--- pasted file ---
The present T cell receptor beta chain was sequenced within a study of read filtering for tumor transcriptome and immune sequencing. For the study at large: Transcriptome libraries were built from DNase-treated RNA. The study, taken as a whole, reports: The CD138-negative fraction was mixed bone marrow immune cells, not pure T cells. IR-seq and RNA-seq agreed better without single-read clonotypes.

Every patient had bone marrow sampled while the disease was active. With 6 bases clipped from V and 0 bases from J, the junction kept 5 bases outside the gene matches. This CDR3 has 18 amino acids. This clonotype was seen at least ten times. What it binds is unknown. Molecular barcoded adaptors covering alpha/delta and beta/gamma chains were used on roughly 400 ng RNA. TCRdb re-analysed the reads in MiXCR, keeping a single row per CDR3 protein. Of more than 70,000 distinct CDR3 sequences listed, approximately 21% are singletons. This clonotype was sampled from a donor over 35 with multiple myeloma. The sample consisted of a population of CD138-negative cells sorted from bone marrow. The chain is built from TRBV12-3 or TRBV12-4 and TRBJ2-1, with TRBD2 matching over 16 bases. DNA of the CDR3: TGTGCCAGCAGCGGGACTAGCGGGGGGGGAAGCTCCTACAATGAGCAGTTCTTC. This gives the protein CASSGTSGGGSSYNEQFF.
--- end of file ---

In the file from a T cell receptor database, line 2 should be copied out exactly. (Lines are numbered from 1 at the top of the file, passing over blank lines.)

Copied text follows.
Every patient had bone marrow sampled while the disease was active. With 6 bases clipped from V and 0 bases from J, the junction kept 5 bases outside the gene matches. This CDR3 has 18 amino acids. This clonotype was seen at least ten times. What it binds is unknown. Molecular barcoded adaptors covering alpha/delta and beta/gamma chains were used on roughly 400 ng RNA. TCRdb re-analysed the reads in MiXCR, keeping a single row per CDR3 protein. Of more than 70,000 distinct CDR3 sequences listed, approximately 21% are singletons. This clonotype was sampled from a donor over 35 with multiple myeloma. The sample consisted of a population of CD138-negative cells sorted from bone marrow. The chain is built from TRBV12-3 or TRBV12-4 and TRBJ2-1, with TRBD2 matching over 16 bases. DNA of the CDR3: TGTGCCAGCAGCGGGACTAGCGGGGGGGGAAGCTCCTACAATGAGCAGTTCTTC. This gives the protein CASSGTSGGGSSYNEQFF.